25 JANUARY 2011 1 of 2




We came to the Same region in 2009 and collected a number of interesting species, including two species of wolfsnakes (Lycodon) on the road to Mirbuti and the introduced, parthenogenetic Brahminy blindsnake (Ramphotyphlops braminus) from Ladiki and Mirbuti, so we visited both of these villages again on in 2011. The Trilolo River had been our destination on the night we arrived and resulted in us bagging the much rarer Timor blindsnake (R. polygrammicus).

Ladiki is out of town to the north, an area of coffee forest running down to a river and rice paddies where we had collected two of the Brahminy blindsnakes and a number of skinks in 2009. The road was washed away, so access was even more limited in 2011. We walked in from the vehicles and, accompanied by local children and one or two older men who decided to help us, we started to search under boulders and fallen palm-axils. It was one of these men who, with eagle-eyes, spotted the coils of a snake in a crack of a large tree. I pulled the snake out and held up a Common wolfsnake (Lycodon capucinus). Then it started to rain more heavily and we worked our way back to the vehicles.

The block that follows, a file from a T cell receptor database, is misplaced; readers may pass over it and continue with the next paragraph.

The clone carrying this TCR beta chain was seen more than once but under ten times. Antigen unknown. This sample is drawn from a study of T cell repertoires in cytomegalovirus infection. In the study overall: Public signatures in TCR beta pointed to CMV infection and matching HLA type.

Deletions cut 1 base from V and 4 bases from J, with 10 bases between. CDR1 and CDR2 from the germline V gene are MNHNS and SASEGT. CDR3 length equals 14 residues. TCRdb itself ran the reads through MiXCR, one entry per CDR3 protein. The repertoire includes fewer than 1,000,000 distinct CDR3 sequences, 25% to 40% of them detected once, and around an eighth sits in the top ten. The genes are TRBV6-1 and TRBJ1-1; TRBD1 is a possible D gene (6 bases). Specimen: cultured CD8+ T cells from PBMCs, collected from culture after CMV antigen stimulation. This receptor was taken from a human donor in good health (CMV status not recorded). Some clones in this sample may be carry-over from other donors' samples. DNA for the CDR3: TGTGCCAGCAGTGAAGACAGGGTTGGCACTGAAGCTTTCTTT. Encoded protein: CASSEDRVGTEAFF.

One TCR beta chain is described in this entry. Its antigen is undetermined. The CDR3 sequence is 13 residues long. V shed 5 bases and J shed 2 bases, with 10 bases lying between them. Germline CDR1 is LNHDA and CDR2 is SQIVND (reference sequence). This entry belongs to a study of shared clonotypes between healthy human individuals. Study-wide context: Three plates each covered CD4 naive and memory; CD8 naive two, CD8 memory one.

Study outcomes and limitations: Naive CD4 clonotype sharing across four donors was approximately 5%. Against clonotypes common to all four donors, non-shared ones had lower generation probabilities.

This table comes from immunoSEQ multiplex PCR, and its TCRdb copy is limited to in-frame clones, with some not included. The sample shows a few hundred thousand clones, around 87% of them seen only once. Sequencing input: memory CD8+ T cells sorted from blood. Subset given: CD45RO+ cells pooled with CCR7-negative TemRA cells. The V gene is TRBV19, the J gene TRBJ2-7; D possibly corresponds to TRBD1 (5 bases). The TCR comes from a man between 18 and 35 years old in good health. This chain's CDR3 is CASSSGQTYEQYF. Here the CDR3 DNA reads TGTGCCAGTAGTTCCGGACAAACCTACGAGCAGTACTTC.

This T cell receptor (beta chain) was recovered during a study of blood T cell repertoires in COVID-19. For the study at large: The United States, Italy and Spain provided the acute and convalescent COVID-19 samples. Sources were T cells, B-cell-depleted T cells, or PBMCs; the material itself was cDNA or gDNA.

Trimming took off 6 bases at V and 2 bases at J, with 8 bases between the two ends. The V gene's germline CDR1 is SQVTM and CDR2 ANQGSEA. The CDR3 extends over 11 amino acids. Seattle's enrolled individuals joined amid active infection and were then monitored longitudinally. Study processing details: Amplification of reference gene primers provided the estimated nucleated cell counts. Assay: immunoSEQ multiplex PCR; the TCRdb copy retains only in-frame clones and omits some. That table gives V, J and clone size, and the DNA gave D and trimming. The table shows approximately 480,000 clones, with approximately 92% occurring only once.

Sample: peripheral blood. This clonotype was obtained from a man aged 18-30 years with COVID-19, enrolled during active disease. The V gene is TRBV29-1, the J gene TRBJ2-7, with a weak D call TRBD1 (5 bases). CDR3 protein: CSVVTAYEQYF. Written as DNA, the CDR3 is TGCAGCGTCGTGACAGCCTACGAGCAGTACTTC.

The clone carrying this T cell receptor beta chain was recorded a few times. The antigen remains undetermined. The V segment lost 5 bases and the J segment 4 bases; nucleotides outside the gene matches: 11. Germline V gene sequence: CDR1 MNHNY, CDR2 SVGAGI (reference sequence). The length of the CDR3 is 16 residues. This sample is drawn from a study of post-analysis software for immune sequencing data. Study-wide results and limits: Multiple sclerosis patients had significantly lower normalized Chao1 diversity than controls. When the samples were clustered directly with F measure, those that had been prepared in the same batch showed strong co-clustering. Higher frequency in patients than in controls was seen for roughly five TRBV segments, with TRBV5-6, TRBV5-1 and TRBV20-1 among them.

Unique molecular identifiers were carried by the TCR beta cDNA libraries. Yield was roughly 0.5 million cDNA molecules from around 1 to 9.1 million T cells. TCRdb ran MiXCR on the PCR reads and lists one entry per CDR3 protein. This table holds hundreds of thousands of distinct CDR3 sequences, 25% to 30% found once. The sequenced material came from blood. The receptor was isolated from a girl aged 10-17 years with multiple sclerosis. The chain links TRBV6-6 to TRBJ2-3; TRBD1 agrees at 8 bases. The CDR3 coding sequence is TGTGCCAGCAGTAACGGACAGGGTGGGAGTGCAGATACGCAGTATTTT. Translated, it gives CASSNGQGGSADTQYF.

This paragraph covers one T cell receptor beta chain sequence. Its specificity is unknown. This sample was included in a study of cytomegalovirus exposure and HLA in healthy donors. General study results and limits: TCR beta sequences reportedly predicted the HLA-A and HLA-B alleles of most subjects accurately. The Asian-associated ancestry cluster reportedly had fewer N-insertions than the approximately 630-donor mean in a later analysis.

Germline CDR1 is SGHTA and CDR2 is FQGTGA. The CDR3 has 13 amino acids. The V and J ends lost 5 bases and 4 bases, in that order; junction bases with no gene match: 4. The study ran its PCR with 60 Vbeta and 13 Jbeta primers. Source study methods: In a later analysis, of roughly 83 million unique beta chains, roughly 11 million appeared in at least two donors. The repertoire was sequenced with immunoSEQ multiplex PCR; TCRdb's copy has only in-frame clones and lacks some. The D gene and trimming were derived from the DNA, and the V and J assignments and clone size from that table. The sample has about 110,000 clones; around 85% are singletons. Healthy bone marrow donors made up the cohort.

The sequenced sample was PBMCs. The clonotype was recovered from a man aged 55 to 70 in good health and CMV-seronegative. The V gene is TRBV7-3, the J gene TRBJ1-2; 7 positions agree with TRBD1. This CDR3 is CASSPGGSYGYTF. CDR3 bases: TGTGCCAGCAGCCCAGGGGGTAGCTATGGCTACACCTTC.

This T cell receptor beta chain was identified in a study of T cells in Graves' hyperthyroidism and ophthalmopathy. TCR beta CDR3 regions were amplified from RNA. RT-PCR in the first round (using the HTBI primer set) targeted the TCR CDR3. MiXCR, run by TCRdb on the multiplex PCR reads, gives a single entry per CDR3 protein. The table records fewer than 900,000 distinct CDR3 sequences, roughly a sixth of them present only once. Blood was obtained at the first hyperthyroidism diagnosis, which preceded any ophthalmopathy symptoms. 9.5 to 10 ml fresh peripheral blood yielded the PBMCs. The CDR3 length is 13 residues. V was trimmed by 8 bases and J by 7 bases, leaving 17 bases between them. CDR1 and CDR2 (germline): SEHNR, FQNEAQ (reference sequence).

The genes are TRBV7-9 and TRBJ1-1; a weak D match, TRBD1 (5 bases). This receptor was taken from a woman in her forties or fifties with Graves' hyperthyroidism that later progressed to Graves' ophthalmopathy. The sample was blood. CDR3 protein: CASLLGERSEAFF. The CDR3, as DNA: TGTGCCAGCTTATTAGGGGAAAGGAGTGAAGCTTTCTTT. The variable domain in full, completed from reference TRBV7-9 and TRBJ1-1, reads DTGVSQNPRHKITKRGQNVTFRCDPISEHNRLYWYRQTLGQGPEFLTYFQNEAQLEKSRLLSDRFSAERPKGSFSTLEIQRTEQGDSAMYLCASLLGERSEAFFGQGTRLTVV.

An interesting road sign outside Same ... but maybe not so far from the truth ! Coffee-forest habitat
Click on the images to enlarge

Just before we reached the eroded section of road Caitlin spotted a Timor flying lizard (Draco timoriensis) about 4m up on a branch over the road. Laca was straight up the tree but the lizard climbed higher, until it could go not further and leapt into space, to glide down to the road and be pounced opon by half a dozen field herpers. It was another female, like the specimen from Nancuro.

Common wolfsnake
Lycodon capucinus
Timor flying lizard
Draco timoriensis


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